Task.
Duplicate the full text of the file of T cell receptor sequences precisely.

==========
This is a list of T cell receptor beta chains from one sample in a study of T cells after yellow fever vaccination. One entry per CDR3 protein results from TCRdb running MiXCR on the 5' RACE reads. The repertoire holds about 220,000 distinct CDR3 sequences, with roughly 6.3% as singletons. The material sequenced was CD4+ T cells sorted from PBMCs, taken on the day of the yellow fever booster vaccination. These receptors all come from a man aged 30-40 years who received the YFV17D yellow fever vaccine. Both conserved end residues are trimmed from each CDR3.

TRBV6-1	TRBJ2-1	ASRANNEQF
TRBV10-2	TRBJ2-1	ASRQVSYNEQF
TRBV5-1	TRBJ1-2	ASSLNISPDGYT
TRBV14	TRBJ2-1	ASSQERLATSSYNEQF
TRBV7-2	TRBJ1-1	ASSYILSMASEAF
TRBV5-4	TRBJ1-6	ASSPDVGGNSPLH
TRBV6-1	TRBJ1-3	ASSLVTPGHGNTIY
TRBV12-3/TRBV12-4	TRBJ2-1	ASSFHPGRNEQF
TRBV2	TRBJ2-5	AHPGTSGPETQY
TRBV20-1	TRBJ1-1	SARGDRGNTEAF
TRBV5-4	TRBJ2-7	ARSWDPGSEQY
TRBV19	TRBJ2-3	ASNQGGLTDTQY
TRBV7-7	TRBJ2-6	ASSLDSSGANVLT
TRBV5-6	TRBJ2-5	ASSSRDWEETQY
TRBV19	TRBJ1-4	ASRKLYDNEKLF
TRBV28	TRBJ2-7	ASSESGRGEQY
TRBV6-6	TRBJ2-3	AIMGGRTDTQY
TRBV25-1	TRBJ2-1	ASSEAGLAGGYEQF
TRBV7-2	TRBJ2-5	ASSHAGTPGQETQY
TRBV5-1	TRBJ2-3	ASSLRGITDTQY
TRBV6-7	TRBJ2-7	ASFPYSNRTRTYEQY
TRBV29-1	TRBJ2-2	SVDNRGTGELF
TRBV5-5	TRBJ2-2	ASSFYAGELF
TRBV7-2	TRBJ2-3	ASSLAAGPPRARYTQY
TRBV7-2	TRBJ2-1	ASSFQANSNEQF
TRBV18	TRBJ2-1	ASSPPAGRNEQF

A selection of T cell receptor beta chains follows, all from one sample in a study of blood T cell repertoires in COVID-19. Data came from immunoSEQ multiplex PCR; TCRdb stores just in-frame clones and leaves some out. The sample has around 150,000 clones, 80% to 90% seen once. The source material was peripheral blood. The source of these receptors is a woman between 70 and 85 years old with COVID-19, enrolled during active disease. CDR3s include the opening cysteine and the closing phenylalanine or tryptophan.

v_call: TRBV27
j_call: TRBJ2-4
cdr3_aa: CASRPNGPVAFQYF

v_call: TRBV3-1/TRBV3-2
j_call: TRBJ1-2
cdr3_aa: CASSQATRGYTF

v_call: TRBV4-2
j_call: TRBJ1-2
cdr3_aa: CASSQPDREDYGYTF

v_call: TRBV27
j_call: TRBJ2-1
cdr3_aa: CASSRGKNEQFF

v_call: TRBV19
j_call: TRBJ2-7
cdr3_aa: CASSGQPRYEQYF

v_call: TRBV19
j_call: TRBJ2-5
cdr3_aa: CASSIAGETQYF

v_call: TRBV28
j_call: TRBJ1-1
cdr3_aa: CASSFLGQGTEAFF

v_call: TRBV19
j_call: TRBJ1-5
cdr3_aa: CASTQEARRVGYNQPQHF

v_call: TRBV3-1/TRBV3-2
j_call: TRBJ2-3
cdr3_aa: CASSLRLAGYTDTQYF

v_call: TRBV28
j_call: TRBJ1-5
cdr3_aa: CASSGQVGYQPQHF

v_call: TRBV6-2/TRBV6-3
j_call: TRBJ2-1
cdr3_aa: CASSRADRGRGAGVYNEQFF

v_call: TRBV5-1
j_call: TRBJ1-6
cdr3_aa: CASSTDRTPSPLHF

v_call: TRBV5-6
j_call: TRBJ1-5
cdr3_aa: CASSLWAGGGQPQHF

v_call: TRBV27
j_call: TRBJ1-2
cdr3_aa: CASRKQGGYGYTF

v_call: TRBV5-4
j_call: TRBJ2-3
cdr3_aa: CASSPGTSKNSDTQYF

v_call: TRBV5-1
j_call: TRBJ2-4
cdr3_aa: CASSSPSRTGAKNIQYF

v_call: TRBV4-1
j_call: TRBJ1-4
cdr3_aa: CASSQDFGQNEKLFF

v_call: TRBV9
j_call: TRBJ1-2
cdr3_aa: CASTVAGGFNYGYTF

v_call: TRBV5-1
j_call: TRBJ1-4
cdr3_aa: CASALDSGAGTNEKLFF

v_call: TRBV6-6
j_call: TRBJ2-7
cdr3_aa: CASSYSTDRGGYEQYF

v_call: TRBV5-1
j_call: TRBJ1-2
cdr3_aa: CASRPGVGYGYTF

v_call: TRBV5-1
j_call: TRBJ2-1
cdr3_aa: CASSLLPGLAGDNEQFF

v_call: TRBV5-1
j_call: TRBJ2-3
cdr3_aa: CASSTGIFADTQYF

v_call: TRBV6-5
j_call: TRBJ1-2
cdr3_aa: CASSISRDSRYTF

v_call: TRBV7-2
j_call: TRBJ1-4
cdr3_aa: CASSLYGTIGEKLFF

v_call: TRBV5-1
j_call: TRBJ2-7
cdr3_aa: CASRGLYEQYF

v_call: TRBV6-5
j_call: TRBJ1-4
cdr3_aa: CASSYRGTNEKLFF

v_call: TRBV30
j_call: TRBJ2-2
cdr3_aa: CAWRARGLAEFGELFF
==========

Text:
This is a list of T cell receptor beta chains from one sample in a study of T cells after yellow fever vaccination. One entry per CDR3 protein results from TCRdb running MiXCR on the 5' RACE reads. The repertoire holds about 220,000 distinct CDR3 sequences, with roughly 6.3% as singletons. The material sequenced was CD4+ T cells sorted from PBMCs, taken on the day of the yellow fever booster vaccination. These receptors all come from a man aged 30-40 years who received the YFV17D yellow fever vaccine. Both conserved end residues are trimmed from each CDR3.

TRBV6-1	TRBJ2-1	ASRANNEQF
TRBV10-2	TRBJ2-1	ASRQVSYNEQF
TRBV5-1	TRBJ1-2	ASSLNISPDGYT
TRBV14	TRBJ2-1	ASSQERLATSSYNEQF
TRBV7-2	TRBJ1-1	ASSYILSMASEAF
TRBV5-4	TRBJ1-6	ASSPDVGGNSPLH
TRBV6-1	TRBJ1-3	ASSLVTPGHGNTIY
TRBV12-3/TRBV12-4	TRBJ2-1	ASSFHPGRNEQF
TRBV2	TRBJ2-5	AHPGTSGPETQY
TRBV20-1	TRBJ1-1	SARGDRGNTEAF
TRBV5-4	TRBJ2-7	ARSWDPGSEQY
TRBV19	TRBJ2-3	ASNQGGLTDTQY
TRBV7-7	TRBJ2-6	ASSLDSSGANVLT
TRBV5-6	TRBJ2-5	ASSSRDWEETQY
TRBV19	TRBJ1-4	ASRKLYDNEKLF
TRBV28	TRBJ2-7	ASSESGRGEQY
TRBV6-6	TRBJ2-3	AIMGGRTDTQY
TRBV25-1	TRBJ2-1	ASSEAGLAGGYEQF
TRBV7-2	TRBJ2-5	ASSHAGTPGQETQY
TRBV5-1	TRBJ2-3	ASSLRGITDTQY
TRBV6-7	TRBJ2-7	ASFPYSNRTRTYEQY
TRBV29-1	TRBJ2-2	SVDNRGTGELF
TRBV5-5	TRBJ2-2	ASSFYAGELF
TRBV7-2	TRBJ2-3	ASSLAAGPPRARYTQY
TRBV7-2	TRBJ2-1	ASSFQANSNEQF
TRBV18	TRBJ2-1	ASSPPAGRNEQF

A selection of T cell receptor beta chains follows, all from one sample in a study of blood T cell repertoires in COVID-19. Data came from immunoSEQ multiplex PCR; TCRdb stores just in-frame clones and leaves some out. The sample has around 150,000 clones, 80% to 90% seen once. The source material was peripheral blood. The source of these receptors is a woman between 70 and 85 years old with COVID-19, enrolled during active disease. CDR3s include the opening cysteine and the closing phenylalanine or tryptophan.

v_call: TRBV27
j_call: TRBJ2-4
cdr3_aa: CASRPNGPVAFQYF

v_call: TRBV3-1/TRBV3-2
j_call: TRBJ1-2
cdr3_aa: CASSQATRGYTF

v_call: TRBV4-2
j_call: TRBJ1-2
cdr3_aa: CASSQPDREDYGYTF

v_call: TRBV27
j_call: TRBJ2-1
cdr3_aa: CASSRGKNEQFF

v_call: TRBV19
j_call: TRBJ2-7
cdr3_aa: CASSGQPRYEQYF

v_call: TRBV19
j_call: TRBJ2-5
cdr3_aa: CASSIAGETQYF

v_call: TRBV28
j_call: TRBJ1-1
cdr3_aa: CASSFLGQGTEAFF

v_call: TRBV19
j_call: TRBJ1-5
cdr3_aa: CASTQEARRVGYNQPQHF

v_call: TRBV3-1/TRBV3-2
j_call: TRBJ2-3
cdr3_aa: CASSLRLAGYTDTQYF

v_call: TRBV28
j_call: TRBJ1-5
cdr3_aa: CASSGQVGYQPQHF

v_call: TRBV6-2/TRBV6-3
j_call: TRBJ2-1
cdr3_aa: CASSRADRGRGAGVYNEQFF

v_call: TRBV5-1
j_call: TRBJ1-6
cdr3_aa: CASSTDRTPSPLHF

v_call: TRBV5-6
j_call: TRBJ1-5
cdr3_aa: CASSLWAGGGQPQHF

v_call: TRBV27
j_call: TRBJ1-2
cdr3_aa: CASRKQGGYGYTF

v_call: TRBV5-4
j_call: TRBJ2-3
cdr3_aa: CASSPGTSKNSDTQYF

v_call: TRBV5-1
j_call: TRBJ2-4
cdr3_aa: CASSSPSRTGAKNIQYF

v_call: TRBV4-1
j_call: TRBJ1-4
cdr3_aa: CASSQDFGQNEKLFF

v_call: TRBV9
j_call: TRBJ1-2
cdr3_aa: CASTVAGGFNYGYTF

v_call: TRBV5-1
j_call: TRBJ1-4
cdr3_aa: CASALDSGAGTNEKLFF

v_call: TRBV6-6
j_call: TRBJ2-7
cdr3_aa: CASSYSTDRGGYEQYF

v_call: TRBV5-1
j_call: TRBJ1-2
cdr3_aa: CASRPGVGYGYTF

v_call: TRBV5-1
j_call: TRBJ2-1
cdr3_aa: CASSLLPGLAGDNEQFF

v_call: TRBV5-1
j_call: TRBJ2-3
cdr3_aa: CASSTGIFADTQYF

v_call: TRBV6-5
j_call: TRBJ1-2
cdr3_aa: CASSISRDSRYTF

v_call: TRBV7-2
j_call: TRBJ1-4
cdr3_aa: CASSLYGTIGEKLFF

v_call: TRBV5-1
j_call: TRBJ2-7
cdr3_aa: CASRGLYEQYF

v_call: TRBV6-5
j_call: TRBJ1-4
cdr3_aa: CASSYRGTNEKLFF

v_call: TRBV30
j_call: TRBJ2-2
cdr3_aa: CAWRARGLAEFGELFF